___

AP Science Writers Alicia Chang in Los Angeles and Seth Borenstein in Washington, and correspondents Sue Leeman in London and Mike Schneider in Cape Canaveral, Fla., contributed to this story.

___

On the Net:

International Astronomical Union, http://www.iau.org
Original Post
It does sort of recast how we think of ourselves. Our solar system used to have 9 planets. Now only 8. 14
quote:
The shift will have the world's teachers scrambling to alter lesson plans just as schools open for the fall term.

"It will all take some explanation, but it is really just a reclassification and I can't see that it will cause any problems," said Neil Crumpton, who teaches science at a high school north of London. "Science is an evolving subject and always will be."


I'm sure Pluto is really going to be upset about this. It undoubtedly hasn't had this much excitement since it was discovered.

umbra
I don't understand why this is news. This debate over Pluto's planetary status is not new information.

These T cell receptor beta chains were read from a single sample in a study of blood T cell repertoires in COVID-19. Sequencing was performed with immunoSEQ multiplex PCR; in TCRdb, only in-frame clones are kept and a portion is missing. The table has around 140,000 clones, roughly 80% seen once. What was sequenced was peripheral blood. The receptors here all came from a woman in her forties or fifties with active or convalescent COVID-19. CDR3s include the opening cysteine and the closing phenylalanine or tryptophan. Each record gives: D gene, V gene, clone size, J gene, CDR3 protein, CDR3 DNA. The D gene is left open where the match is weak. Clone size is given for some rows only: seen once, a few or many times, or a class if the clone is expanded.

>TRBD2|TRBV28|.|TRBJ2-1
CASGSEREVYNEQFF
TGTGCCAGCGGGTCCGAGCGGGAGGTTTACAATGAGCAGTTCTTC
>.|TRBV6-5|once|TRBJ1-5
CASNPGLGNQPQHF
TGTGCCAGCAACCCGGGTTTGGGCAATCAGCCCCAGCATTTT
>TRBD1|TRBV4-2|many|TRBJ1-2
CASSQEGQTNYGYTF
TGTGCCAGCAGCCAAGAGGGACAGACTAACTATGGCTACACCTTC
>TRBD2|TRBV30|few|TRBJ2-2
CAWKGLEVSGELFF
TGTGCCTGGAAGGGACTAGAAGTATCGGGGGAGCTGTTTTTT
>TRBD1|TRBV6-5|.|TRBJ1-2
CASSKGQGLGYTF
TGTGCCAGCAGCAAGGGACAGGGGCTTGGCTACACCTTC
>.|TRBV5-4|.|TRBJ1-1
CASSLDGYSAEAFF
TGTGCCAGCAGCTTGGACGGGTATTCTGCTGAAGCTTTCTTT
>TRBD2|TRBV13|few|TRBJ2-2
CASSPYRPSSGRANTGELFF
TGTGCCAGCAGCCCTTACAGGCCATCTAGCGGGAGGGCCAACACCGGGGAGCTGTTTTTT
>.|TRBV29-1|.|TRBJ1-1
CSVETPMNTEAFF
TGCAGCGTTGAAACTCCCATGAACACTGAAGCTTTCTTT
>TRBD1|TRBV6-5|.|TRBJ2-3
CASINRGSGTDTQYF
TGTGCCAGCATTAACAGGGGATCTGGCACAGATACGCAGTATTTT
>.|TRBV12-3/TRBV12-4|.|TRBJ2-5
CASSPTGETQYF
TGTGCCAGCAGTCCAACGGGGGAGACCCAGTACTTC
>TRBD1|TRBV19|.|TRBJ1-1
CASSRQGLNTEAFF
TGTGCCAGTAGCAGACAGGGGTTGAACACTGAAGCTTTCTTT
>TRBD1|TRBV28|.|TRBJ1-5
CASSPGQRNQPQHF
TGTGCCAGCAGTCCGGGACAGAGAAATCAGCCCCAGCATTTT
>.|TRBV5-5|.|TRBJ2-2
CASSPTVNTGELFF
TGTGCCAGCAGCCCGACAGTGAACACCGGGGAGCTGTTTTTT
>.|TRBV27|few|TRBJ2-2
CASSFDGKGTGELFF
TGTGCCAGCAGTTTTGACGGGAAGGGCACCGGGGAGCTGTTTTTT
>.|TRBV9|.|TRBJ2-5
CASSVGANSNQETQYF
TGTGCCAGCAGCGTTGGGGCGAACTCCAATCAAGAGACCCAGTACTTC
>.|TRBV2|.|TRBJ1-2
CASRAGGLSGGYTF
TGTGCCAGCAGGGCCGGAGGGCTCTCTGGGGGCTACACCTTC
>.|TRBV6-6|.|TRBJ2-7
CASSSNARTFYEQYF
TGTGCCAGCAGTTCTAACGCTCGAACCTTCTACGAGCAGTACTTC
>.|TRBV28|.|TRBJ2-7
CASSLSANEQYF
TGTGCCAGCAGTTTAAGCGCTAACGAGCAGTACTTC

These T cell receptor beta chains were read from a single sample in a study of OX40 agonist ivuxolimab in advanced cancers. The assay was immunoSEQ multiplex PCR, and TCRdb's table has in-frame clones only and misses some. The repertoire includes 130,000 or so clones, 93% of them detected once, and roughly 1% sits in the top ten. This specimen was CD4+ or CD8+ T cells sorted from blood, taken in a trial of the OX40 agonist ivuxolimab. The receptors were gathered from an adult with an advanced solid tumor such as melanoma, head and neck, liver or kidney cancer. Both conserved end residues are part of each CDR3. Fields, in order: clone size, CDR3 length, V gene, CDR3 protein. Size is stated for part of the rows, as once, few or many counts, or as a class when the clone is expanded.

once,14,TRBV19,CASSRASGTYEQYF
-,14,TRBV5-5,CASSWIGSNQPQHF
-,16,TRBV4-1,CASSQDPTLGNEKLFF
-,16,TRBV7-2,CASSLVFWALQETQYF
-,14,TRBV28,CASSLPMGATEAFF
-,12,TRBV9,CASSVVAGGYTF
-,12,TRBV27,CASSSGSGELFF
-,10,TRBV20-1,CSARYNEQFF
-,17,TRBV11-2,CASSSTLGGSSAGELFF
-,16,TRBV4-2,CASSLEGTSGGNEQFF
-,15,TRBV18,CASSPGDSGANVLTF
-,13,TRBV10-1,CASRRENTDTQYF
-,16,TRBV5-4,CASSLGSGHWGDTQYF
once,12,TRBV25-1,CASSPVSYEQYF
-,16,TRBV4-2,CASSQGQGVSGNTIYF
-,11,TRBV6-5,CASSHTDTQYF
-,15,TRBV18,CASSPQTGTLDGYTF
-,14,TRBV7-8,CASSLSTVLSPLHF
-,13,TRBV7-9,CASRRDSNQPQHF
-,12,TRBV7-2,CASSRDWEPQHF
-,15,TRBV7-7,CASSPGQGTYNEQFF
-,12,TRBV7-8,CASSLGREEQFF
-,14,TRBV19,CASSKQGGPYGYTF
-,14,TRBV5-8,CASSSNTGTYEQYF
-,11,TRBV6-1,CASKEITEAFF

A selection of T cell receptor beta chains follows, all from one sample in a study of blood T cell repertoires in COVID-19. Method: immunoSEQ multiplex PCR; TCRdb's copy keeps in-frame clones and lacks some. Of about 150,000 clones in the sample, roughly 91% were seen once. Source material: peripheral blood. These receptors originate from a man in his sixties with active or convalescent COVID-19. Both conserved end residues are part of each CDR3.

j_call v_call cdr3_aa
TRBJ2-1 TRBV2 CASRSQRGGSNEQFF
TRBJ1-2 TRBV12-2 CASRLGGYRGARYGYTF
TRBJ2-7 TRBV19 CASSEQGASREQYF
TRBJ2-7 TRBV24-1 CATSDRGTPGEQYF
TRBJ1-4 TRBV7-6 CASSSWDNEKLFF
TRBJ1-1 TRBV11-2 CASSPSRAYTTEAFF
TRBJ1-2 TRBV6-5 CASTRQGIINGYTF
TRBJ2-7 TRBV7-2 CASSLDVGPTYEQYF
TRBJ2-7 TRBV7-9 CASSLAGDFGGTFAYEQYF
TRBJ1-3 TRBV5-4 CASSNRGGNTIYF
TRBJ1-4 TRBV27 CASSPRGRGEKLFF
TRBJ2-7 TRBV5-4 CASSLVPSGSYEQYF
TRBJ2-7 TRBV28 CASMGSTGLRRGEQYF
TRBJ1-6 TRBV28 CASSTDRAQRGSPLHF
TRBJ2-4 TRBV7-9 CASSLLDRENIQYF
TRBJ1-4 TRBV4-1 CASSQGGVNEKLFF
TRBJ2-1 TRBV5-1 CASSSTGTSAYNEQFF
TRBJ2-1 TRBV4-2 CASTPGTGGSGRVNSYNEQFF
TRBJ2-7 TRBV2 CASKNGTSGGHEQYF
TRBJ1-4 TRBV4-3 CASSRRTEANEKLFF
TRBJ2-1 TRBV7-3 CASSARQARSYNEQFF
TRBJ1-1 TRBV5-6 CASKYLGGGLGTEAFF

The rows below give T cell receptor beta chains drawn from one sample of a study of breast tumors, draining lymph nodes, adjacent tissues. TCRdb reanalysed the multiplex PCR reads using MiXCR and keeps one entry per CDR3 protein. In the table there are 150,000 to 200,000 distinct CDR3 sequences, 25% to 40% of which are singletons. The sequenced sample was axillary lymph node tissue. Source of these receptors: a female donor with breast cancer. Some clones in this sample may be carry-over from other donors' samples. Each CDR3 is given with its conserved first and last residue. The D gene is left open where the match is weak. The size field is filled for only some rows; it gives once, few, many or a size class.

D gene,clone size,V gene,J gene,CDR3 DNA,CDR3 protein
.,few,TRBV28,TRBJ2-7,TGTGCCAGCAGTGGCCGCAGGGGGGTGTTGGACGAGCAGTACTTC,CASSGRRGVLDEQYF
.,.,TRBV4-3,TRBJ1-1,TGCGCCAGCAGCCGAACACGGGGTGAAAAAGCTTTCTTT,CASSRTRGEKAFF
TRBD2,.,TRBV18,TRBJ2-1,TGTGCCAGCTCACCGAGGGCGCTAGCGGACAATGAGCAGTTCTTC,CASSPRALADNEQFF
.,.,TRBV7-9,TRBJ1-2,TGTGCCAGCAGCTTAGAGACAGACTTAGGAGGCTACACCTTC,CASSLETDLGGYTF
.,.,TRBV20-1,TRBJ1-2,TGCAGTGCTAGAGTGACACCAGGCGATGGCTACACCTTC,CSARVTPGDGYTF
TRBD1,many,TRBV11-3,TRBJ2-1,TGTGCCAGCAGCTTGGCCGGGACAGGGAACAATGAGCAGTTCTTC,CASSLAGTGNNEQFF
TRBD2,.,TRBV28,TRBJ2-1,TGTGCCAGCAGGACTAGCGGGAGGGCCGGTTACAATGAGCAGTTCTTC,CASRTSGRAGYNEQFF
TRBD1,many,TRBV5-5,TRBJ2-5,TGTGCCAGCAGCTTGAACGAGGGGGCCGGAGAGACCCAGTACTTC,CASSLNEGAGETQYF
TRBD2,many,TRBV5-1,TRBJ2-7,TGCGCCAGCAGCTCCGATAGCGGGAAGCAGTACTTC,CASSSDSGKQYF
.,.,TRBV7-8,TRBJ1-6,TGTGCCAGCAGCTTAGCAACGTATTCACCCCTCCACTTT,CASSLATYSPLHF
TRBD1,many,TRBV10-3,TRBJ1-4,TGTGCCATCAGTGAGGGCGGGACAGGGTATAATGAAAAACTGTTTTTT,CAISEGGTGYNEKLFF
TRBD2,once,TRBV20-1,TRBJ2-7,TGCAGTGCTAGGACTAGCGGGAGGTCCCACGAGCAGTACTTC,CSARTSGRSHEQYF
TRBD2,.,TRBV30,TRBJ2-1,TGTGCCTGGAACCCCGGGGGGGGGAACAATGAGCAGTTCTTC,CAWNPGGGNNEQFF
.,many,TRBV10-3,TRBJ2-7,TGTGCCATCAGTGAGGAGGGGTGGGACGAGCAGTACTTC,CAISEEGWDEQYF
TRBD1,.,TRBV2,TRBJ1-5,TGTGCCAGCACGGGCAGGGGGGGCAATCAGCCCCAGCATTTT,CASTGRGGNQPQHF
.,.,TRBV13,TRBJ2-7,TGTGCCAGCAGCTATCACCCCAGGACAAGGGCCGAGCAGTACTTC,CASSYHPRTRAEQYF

quote:
Originally posted by Falak:

I don't understand why this is news. This debate over Pluto's planetary status is not new information.


The debate is not, but the decision to remove it from planet status is.
quote:
Originally posted by MBM:
It does sort of recast how we think of ourselves. Our solar system used to have 9 planets. Now only 8. 14


Frown
quote:
Originally posted by HonestBrother:

quote:
Originally posted by MBM:
It does sort of recast how we think of ourselves. Our solar system used to have 9 planets. Now only 8. 14


Frown


First the Fat Boys break up, now this! sad
quote:
Originally posted by MidLifeMan:

Next....life did begin on Mars


Do you mean that life was on Mars before Earth or just that there was life there at some point?

Do you believe that life exists throughout the universe?
quote:
Originally posted by ocatchings:
Just a thought, but if they decide that earth is not a planet, do we have to leave???????
Confused

catch


No they'll just double the rent. lol
quote:
Originally posted by AudioGuy:
sleep

NEWS FLASH: Sun loses "solar" Status...

Today the sun was downgraded from it's long held status as a star...


This was funny! laugh
Bill: "I say it's time for the United States to sever its ties with science all together and withdraw from the solar system"

Too Funny! laugh
quote:
Originally posted by umbrarchist: